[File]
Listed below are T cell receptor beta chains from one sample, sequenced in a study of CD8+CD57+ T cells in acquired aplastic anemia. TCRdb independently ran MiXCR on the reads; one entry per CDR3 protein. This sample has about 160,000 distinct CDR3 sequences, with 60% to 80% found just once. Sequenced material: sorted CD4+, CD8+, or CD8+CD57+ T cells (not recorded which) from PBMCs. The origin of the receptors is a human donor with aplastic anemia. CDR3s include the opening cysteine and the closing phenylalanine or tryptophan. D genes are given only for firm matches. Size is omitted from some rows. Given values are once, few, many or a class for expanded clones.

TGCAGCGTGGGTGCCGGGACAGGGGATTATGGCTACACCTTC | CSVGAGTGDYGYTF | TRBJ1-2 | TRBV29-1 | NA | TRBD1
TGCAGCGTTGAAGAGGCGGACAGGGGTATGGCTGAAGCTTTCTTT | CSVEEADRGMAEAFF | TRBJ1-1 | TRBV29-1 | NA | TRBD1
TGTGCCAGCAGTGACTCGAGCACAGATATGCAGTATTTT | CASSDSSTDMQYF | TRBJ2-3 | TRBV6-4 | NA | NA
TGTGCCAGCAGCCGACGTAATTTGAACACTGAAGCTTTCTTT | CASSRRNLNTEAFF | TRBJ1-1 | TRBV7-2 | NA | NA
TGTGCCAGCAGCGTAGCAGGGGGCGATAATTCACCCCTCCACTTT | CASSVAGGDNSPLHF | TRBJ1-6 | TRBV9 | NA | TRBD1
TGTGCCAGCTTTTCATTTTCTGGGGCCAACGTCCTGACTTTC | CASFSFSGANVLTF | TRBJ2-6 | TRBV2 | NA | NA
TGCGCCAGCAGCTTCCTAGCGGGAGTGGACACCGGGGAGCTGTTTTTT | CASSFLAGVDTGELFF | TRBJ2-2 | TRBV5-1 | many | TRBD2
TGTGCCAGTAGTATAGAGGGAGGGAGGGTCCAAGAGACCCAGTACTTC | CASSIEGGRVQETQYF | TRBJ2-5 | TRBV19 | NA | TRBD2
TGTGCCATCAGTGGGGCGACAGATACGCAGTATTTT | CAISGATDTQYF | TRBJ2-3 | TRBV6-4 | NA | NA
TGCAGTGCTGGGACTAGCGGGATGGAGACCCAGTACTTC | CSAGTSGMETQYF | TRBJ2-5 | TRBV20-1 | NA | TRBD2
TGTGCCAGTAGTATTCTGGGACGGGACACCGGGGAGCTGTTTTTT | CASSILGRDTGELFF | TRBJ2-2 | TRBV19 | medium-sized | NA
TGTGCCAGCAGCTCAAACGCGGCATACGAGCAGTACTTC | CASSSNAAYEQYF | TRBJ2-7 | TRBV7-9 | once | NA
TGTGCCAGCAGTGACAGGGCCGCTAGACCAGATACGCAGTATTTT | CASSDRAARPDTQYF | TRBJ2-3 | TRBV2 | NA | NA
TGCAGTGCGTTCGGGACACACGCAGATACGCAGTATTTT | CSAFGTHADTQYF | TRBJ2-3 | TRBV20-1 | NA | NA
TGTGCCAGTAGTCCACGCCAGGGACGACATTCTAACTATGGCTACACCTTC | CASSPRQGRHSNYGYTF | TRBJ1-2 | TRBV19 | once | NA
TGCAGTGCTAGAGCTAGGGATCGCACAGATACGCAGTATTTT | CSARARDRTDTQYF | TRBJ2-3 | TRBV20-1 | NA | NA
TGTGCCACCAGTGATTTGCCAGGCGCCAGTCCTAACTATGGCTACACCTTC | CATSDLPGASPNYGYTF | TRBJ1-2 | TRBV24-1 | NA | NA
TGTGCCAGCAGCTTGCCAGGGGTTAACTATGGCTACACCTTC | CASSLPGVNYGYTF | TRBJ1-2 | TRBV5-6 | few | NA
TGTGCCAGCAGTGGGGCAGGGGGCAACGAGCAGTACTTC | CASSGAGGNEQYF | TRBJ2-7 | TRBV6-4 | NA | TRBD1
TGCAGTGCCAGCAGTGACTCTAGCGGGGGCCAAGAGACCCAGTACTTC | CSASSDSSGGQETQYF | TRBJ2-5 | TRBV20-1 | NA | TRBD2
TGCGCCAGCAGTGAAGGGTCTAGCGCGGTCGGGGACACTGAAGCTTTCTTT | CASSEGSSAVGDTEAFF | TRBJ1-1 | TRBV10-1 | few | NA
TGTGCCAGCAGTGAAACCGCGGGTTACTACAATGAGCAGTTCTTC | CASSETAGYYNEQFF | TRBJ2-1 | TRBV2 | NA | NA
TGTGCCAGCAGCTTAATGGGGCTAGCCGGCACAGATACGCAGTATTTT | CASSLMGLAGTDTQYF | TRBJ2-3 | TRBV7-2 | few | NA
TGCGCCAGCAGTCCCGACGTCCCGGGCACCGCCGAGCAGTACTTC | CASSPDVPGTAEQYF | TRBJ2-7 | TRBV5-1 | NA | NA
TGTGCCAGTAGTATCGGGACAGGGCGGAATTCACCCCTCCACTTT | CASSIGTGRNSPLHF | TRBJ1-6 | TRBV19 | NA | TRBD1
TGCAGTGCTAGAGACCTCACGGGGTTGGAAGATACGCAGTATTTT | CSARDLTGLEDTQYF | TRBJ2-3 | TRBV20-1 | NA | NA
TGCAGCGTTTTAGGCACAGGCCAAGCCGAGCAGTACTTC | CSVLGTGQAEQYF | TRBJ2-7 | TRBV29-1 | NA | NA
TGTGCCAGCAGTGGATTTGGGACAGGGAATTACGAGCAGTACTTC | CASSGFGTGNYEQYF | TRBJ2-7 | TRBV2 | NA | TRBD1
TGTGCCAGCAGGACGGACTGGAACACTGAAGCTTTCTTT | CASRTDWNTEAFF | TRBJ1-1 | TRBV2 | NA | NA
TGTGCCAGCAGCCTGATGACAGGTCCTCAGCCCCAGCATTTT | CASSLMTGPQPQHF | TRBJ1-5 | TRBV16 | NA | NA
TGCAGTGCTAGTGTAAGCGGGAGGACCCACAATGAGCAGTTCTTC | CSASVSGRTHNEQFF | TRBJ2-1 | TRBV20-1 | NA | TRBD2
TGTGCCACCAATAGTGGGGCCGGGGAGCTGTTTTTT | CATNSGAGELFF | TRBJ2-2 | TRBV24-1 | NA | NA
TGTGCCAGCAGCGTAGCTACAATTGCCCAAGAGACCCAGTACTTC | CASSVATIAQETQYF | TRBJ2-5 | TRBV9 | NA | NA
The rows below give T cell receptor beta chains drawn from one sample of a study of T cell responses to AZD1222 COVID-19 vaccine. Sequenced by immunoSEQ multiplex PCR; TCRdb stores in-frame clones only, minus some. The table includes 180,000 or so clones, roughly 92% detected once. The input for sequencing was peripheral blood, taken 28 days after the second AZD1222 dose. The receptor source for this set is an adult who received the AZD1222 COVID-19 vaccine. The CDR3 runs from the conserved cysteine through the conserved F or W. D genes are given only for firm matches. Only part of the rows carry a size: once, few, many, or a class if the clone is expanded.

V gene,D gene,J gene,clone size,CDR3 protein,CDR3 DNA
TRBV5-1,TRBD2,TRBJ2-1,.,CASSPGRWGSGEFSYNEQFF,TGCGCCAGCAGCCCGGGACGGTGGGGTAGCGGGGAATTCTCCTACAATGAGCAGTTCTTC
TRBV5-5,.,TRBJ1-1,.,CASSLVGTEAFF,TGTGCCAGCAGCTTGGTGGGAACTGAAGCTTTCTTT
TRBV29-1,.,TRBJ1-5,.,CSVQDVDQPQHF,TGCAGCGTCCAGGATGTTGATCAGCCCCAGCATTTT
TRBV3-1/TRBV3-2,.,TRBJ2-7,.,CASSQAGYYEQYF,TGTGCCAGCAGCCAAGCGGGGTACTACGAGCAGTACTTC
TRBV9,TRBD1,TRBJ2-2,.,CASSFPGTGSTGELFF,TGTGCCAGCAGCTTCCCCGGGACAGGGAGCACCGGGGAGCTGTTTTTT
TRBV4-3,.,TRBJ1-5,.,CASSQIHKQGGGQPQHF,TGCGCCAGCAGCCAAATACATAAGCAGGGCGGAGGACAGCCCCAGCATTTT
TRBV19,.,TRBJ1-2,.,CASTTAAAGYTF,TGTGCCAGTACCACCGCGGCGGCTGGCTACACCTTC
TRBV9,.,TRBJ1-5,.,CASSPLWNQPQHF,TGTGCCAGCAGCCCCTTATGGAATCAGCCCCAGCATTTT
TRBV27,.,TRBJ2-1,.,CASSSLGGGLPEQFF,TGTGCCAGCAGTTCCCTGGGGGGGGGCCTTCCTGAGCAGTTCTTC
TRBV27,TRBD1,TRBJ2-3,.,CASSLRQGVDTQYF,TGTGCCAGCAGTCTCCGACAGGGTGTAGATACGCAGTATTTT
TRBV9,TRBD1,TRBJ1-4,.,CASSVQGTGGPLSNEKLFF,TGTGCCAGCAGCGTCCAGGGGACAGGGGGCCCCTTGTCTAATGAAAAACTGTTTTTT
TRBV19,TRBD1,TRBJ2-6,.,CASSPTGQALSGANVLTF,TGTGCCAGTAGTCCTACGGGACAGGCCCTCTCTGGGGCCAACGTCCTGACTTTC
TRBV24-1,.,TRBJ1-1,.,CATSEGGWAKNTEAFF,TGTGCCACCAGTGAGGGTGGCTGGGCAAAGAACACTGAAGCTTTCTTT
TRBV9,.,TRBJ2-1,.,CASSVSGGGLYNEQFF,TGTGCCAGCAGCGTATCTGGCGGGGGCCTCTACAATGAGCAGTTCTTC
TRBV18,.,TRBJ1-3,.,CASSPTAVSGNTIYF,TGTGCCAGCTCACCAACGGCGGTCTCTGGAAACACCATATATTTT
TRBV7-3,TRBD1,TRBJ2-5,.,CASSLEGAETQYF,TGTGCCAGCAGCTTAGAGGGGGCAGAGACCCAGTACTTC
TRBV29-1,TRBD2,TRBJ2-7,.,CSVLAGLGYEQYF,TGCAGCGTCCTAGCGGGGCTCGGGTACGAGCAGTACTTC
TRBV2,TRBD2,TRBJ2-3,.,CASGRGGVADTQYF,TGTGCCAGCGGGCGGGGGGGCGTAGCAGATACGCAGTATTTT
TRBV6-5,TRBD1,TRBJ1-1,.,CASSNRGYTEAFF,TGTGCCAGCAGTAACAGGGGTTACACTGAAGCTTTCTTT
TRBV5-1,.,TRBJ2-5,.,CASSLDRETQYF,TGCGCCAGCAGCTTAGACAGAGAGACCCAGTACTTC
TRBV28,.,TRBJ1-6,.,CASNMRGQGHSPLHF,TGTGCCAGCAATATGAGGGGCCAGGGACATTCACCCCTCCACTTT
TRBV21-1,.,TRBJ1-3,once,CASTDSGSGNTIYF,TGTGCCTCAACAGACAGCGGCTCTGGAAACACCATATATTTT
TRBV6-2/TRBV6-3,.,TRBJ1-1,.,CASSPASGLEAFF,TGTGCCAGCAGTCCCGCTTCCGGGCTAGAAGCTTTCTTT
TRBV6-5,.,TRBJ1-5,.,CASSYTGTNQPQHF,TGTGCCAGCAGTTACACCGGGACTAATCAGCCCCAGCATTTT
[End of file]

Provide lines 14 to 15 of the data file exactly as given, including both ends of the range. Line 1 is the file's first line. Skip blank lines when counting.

TGTGCCAGCAGTGACAGGGCCGCTAGACCAGATACGCAGTATTTT | CASSDRAARPDTQYF | TRBJ2-3 | TRBV2 | NA | NA
TGCAGTGCGTTCGGGACACACGCAGATACGCAGTATTTT | CSAFGTHADTQYF | TRBJ2-3 | TRBV20-1 | NA | NA